OAG takes action against additional defendants Guam’s PFAS case; AG Camacho joins coalition urging Congress to take a strong stance on PFAS in military budget

October 29, 2020 – Tamuning, Guam- The Office of the Attorney General (OAG) has taken action against additional defendants in its lawsuit to hold manufacturers and distributors of aqueous film-forming foams that contain Per- and polyfluoroalkyl substances (PFAS) – also known as “forever chemicals” – liable for the harmful effects of their product.

PFAS chemicals have been linked to adverse health effects such as infertility, birth defects, and an increase in risk of certain cancers. Although PFAS has not been detected in Guam’s drinking water, several water wells have tested above the Environmental Protection Agency’s health advisory levels and two wells have been rendered inoperable.

The OAG sued eight companies last year alleging that they engaged in false, misleading and deceptive acts about the risks posed by their products. The OAG added Arkema Inc., AGC Chemicals, Americas, Inc.; Dynax Corporation; Clariant Corporation DuPont De Nemours, Inc.; and Corteve, Inc., to the list of liable manufacturers, alongside The 3M Company, Tyco Fire Products LP, Chemguard Inc., Buckeye Fire Equipment Company, Kidde-Fenwal Inc., National Foam Inc., E.I. Du Point De Nemours and Co., and The Chemours Company to its complaint.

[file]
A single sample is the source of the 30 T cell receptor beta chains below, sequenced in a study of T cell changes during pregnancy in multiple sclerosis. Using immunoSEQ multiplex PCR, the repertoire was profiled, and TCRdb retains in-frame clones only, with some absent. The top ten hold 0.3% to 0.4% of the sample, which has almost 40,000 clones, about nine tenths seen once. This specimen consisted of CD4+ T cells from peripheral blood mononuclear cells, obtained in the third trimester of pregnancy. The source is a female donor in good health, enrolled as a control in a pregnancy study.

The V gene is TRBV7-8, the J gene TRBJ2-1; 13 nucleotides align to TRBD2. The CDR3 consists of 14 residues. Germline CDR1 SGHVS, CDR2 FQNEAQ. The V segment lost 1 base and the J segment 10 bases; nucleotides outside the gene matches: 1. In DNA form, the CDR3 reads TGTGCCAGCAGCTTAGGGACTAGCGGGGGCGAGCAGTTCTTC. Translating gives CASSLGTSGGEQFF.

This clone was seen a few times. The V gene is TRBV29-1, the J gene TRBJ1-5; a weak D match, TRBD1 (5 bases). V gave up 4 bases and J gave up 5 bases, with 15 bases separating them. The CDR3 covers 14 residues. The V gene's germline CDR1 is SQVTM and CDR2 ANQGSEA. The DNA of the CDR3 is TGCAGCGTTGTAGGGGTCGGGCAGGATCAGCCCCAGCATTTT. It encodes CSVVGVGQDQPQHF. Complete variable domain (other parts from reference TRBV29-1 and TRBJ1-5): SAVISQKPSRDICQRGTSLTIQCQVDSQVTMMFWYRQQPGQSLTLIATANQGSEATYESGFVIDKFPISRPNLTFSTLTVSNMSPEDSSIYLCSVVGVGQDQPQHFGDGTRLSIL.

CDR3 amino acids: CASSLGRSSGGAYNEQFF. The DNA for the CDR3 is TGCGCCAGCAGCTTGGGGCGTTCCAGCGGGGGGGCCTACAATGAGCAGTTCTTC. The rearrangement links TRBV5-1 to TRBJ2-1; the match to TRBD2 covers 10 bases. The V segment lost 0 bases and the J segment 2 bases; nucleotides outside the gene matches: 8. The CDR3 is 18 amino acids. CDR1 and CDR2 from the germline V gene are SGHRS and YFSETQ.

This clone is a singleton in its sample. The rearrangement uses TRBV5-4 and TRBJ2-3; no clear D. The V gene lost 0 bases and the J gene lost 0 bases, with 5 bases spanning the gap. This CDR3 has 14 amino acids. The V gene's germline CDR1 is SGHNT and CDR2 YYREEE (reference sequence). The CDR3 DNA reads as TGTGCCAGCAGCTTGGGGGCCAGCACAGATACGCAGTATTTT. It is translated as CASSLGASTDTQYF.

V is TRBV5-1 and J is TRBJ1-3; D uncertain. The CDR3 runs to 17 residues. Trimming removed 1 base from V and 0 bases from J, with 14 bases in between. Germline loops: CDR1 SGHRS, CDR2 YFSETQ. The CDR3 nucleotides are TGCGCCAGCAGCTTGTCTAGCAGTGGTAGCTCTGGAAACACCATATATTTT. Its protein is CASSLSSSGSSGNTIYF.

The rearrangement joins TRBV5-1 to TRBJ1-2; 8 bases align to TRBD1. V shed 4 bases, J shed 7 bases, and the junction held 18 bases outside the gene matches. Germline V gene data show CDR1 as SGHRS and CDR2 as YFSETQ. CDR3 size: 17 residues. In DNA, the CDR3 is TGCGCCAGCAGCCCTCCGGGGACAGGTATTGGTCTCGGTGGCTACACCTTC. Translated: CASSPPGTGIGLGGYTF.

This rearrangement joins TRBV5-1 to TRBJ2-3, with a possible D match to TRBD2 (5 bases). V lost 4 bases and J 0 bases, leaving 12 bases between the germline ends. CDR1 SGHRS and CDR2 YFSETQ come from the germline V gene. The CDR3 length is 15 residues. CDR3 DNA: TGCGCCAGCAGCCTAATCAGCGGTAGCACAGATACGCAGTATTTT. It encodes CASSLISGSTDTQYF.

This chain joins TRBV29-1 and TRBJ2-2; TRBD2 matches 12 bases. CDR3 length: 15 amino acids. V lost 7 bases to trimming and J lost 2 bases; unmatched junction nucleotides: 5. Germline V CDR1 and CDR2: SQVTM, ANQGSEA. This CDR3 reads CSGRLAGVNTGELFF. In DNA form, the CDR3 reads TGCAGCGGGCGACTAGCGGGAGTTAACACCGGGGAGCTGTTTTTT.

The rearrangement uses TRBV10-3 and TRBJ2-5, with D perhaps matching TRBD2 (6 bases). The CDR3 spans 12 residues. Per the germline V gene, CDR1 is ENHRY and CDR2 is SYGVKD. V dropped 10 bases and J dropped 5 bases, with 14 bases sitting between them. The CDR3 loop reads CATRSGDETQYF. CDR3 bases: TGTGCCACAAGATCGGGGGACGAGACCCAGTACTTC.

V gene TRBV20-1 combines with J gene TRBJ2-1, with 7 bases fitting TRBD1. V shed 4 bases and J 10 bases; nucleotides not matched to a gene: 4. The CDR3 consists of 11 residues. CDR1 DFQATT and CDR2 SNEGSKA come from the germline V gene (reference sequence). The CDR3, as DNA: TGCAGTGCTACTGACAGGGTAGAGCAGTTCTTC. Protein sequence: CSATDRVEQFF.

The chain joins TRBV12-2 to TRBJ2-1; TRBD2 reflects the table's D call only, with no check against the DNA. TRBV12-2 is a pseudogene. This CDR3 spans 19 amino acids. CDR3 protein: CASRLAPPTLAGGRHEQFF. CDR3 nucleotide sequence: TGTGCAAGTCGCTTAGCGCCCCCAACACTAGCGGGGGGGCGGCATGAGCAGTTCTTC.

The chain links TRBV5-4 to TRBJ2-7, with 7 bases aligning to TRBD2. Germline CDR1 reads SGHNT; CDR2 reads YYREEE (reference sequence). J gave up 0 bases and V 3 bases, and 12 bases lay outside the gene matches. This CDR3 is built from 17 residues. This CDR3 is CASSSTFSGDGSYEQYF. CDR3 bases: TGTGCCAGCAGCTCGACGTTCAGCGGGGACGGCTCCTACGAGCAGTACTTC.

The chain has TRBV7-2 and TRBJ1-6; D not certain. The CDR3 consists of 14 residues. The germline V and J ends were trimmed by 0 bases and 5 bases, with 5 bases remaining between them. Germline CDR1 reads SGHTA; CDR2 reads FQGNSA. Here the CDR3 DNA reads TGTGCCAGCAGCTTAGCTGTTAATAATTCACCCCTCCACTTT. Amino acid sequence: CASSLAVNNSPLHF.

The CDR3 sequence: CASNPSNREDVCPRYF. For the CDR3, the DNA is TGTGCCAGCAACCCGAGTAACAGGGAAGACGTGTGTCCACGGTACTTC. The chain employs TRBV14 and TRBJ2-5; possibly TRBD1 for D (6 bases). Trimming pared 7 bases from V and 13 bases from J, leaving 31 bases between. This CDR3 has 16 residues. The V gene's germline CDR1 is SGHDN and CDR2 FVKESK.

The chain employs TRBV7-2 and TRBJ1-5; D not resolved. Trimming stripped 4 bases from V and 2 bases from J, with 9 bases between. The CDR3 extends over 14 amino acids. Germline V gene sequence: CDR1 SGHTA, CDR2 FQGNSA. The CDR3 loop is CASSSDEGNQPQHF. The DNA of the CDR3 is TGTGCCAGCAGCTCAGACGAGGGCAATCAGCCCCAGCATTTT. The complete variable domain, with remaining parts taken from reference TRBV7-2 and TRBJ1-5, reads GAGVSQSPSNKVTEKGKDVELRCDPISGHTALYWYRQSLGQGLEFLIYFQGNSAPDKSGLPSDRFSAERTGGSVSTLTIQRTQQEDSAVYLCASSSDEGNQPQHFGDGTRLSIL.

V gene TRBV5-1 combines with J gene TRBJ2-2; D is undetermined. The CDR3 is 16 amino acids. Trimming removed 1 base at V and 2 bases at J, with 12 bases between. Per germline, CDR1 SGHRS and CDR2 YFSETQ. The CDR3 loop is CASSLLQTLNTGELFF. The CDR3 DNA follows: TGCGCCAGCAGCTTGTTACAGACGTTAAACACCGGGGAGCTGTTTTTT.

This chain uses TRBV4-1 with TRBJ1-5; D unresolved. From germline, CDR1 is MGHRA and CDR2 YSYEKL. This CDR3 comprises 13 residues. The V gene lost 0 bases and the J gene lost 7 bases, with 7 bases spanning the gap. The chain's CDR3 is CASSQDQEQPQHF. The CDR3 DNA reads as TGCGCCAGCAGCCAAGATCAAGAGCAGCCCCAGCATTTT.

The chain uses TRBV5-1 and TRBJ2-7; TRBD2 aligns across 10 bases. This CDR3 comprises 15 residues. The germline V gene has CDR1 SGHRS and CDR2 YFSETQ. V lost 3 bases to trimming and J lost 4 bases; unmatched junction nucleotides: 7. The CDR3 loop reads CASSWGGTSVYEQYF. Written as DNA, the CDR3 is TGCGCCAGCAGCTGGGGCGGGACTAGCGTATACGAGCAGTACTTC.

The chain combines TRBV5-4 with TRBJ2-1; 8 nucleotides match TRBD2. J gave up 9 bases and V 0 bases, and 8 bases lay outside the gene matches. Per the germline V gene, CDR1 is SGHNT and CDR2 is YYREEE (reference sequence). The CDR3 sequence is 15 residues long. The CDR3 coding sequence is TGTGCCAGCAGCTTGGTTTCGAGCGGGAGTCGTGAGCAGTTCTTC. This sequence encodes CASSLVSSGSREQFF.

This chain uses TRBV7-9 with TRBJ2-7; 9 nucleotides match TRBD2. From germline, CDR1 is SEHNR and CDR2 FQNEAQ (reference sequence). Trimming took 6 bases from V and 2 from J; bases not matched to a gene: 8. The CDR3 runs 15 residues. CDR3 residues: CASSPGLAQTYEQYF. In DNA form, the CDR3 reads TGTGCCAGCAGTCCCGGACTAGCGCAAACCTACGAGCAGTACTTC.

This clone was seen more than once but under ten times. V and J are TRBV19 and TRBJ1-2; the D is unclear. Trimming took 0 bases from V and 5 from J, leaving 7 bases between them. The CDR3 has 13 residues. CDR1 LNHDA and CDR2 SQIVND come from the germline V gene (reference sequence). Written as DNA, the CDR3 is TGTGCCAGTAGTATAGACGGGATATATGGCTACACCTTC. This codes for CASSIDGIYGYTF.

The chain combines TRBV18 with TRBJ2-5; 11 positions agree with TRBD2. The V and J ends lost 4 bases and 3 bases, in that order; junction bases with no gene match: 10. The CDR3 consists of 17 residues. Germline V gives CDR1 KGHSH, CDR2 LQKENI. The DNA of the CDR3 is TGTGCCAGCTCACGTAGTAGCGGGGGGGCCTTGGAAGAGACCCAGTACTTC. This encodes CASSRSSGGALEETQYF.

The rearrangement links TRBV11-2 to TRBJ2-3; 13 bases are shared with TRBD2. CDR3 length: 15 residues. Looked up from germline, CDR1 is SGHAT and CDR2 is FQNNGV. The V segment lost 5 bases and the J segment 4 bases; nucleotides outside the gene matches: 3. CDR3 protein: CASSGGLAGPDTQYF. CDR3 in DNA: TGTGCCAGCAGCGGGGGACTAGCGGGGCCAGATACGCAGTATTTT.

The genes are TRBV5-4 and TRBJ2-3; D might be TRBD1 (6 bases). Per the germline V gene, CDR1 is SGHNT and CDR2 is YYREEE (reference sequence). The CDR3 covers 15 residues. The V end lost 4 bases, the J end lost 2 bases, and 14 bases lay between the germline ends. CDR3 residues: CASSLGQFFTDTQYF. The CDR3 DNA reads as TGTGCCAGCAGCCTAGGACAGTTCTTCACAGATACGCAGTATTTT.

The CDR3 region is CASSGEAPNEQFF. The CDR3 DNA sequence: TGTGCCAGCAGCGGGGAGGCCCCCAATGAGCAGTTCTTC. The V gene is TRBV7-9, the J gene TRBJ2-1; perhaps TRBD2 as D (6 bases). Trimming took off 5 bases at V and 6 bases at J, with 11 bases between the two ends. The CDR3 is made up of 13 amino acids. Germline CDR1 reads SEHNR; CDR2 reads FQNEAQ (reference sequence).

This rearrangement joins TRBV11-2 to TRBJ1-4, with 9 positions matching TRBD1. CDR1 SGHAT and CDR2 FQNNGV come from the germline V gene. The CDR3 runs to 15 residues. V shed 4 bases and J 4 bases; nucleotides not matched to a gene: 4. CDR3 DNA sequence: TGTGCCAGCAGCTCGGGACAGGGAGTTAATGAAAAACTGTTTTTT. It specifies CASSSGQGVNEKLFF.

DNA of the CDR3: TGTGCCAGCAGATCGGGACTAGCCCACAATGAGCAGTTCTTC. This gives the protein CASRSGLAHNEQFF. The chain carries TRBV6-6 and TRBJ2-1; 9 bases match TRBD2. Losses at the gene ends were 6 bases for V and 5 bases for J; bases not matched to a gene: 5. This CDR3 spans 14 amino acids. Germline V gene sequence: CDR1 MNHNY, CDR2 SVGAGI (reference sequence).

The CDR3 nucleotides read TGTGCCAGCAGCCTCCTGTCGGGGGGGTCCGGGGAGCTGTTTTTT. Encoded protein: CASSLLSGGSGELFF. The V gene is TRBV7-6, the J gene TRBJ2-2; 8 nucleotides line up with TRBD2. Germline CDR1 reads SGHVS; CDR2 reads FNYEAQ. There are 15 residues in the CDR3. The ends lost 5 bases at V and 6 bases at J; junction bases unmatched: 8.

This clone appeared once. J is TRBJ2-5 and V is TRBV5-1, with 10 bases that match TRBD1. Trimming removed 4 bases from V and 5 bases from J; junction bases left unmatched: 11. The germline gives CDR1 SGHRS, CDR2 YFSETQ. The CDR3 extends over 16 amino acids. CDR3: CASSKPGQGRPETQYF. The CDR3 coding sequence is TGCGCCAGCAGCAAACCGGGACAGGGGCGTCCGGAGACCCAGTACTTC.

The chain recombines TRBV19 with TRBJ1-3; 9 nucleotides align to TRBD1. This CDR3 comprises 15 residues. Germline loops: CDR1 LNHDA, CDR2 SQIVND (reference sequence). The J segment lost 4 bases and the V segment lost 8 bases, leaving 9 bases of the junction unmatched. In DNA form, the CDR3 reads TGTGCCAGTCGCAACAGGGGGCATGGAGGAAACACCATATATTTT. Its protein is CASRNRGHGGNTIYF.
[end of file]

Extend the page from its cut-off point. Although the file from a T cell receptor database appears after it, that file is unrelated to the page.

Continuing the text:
The PFAS Multi-District Litigation (MDL) case is pending in the District Court of South Carolina in the discovery phase, but is set to proceed during the following months. During the discovery phase, parties exchange evidence and witness information. Read the amended complaint here.

While the lawsuit is seeking to address contamination on Guam, Attorney General Camacho has also joined in efforts to address PFAS contamination at the national level. Earlier this month, Attorney General Camacho and 19 other attorneys general urged congress to protect communities that house military installations and service members from PFAS contamination when they finalize the National Defense Authorization Act (NDAA). The attorney general coalition calls on Congressional leadership among other things to:

• Provide additional funding and authorization for PFAS cleanup and research into development of safe PFAS disposal mechanisms and alternatives to PFAS-laden firefighting aqueous film-forming foam;
• Limit what PFAS-containing products the Department of Defense can procure; and
• Require the Department of Defense to engage in meaningful stakeholder communication, including promptly publishing results of drinking, surface or groundwater PFAS testing.

“Our ongoing multi-district litigation lawsuit targets manufacturers for the production and distribution of AFFF, but as an island that hosts extensive military installations, it’s important we address PFAS contamination from all angles, including changes in federal law,” said Attorney General Camacho.

Read a copy of the coalition’s letter regarding PFAS provisions to the NDAA here.

Last year, Attorney General Camacho joined 21 other attorneys general in a letter to Congress asking that PFAS be designated as a “hazardous substance” under federal law and for funding to remediate PFAS-contaminated drinking water supplies. To read that letter, click here.